Enquiry about object: 8425

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    Superb, Published Tibetan Temple Conch Shell Trumpet with Gilded Copper Mounts & Inset with Turquoise

    circa 1800 or earlier

    Length: 40cm, width: 30cm

    Available - Enquire


    private collection, UK; Collection of Nicole Schindler, London (1970s); exhibited in the Tantra exhibition, Arts Council of Great Britain, London, 1971; and published in the exhibition catalogue.

    – scroll down to see further images –

    This actual conch trumpet was exhibited in London in 1971 at the Tantra exhibition, held by the Arts Council of Great Britain (item 545) and is published in the catalogue of the same name (see the final image below).

    It comprises a conch or chank shell (Turbinella Pyrum) that has been mounted with large copper mounts including an especially large ‘wing’ that have been chased and luxuriantly repoussed in high relief with a central aspara figure surrounded by leaves and blooms. The aspara and the flowers have been parcel-gilded and each flower has been set with turquoise cabochons. Another gilded aspara figure decorates a pendant attached to the end of the trumpet. The work is almost certainly by a Nepalese craftsman.

    The underside of the main copper ‘wing’ is decorated with a large ‘Om’ mantra symbol. Other mantra syllables are in gilded copper around the mouthpiece.

    Conch trumpets such as these were used by monks in temples.

    The trumpet conch has been given a tentative circa 1800 dating (both here and in the 1971 exhibition and catalogue) but it might be much earlier than circa 1800. A related example in the Chhatrapati Shivaji Maharaj Vastu Sangrahalaya (formerly the Prince of Wales Museum in Bombay/Mumbai) is illustrated in Desai (2002, p. 211) and is inscribed with a date that approximates to 1500.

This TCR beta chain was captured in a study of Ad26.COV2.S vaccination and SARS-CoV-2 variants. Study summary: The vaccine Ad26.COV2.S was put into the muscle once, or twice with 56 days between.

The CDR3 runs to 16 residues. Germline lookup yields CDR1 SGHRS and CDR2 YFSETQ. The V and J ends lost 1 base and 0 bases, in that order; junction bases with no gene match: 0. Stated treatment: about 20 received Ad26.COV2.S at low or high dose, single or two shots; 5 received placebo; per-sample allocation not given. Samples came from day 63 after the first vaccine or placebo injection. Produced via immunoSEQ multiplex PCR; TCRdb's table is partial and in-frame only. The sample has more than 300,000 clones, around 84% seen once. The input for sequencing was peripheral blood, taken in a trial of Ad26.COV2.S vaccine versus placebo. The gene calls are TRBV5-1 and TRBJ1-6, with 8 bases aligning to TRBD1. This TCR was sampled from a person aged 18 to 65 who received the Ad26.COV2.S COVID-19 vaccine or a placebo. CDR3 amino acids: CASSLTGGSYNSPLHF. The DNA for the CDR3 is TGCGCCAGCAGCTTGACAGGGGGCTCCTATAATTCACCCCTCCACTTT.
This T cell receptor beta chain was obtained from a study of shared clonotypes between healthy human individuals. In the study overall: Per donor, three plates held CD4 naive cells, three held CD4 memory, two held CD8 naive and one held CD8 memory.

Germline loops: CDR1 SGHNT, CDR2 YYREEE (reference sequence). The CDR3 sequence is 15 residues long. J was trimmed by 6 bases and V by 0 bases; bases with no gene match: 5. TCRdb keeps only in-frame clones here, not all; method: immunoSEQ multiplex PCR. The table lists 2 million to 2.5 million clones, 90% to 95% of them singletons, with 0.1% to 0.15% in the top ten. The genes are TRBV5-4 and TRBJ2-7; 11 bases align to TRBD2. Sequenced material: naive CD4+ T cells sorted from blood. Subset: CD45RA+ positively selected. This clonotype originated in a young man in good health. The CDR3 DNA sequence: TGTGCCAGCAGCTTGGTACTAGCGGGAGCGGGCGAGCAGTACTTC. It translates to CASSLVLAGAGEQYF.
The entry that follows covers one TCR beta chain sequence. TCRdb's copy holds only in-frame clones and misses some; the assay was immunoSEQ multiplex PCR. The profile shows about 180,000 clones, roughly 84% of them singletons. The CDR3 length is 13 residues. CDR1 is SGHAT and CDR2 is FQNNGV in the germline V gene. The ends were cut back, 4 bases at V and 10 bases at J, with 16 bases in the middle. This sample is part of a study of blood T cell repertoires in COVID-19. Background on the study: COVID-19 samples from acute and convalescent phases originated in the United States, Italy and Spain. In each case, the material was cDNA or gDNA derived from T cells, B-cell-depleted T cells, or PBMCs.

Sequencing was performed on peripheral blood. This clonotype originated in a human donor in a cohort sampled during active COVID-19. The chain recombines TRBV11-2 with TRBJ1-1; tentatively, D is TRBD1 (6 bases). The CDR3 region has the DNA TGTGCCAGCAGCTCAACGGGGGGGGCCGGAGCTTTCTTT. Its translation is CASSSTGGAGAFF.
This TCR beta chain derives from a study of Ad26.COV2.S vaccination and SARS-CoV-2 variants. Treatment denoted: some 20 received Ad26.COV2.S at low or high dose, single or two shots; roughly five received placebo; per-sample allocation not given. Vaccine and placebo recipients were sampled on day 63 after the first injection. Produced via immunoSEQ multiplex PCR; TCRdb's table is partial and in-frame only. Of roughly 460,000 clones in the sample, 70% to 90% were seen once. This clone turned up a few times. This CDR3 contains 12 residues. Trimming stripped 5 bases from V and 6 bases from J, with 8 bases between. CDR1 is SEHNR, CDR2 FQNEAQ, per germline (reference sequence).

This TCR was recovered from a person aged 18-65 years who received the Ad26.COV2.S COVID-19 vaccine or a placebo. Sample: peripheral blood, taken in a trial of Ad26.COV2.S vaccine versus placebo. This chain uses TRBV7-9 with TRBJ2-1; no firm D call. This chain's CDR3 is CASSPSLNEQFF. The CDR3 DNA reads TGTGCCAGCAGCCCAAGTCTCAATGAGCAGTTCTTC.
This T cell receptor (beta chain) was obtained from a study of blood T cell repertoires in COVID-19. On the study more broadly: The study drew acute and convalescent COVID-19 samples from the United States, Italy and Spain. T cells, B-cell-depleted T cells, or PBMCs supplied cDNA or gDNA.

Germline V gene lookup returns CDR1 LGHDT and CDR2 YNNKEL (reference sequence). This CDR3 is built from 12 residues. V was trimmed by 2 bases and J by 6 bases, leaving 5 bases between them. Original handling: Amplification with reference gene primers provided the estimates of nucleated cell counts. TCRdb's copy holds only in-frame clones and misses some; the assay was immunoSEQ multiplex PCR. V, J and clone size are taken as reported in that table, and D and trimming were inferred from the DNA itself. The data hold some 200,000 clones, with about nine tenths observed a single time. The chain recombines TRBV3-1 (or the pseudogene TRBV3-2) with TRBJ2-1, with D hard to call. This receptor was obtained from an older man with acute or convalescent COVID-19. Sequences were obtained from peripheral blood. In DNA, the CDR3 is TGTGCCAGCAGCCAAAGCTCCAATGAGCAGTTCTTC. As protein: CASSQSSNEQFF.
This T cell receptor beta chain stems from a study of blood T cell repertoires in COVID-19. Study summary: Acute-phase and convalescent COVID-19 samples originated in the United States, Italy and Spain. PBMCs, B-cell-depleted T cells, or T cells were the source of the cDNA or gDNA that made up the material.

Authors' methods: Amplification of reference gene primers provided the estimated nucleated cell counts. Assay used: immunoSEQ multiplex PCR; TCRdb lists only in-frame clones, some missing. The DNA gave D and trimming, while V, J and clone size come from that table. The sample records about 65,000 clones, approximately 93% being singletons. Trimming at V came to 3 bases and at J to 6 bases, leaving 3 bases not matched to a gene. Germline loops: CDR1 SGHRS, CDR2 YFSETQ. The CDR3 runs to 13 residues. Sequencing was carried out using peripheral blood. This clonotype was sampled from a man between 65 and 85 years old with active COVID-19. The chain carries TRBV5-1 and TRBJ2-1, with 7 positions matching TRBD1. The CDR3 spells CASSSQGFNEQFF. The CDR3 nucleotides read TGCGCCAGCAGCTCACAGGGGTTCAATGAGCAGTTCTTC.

Conch shells are important ritual objects in Tibetan Buddhism. They are used as ceremonial trumpets in prayer rituals, to summon monks to prayer, to summon spirits as well, and to invoke rain and water (Reynolds, 1978, p. 80.) Shanghai Museum (2001, p. 136) illustrates a conch shell trumpet carved with eight small Buddhas which is said to have been a gift from the Qianlong Emperor to the Dalai Lama.

    The example here is in fine condition. It’s significant age is obvious. It is rare to have a Tibetan conch trumpet with such sound provenance.


    Desai, K., Jewels on the Crescent: Masterpieces of Chhatrapati Shivaji Maharaj Vastu Sangrahalaya, Mapin2002.

    Henss, M., Buddhist Ritual Art of Tibet: A Handbook on Ceremonial Objects and Ritual Furnishings in the Tibetan Temple, Arnoldsche, 2020.

    Lama, M.N. Ritual Objects & Deities: An Iconography on Buddhism & Hinduism, Lama Art, 2003.

    Rawson, P., Tantra, Arts Council of Great Britain, 1971.

    Reynolds, V., Tibet: A Lost World: The Newark Museum Collection of Tibetan Art and Ethnology, The American Federation of Arts, 1978.

    Shanghai Museum, Treasures from Snow Mountains: Gems of Tibetan Cultural Relics, Shanghai Museum, 2001.

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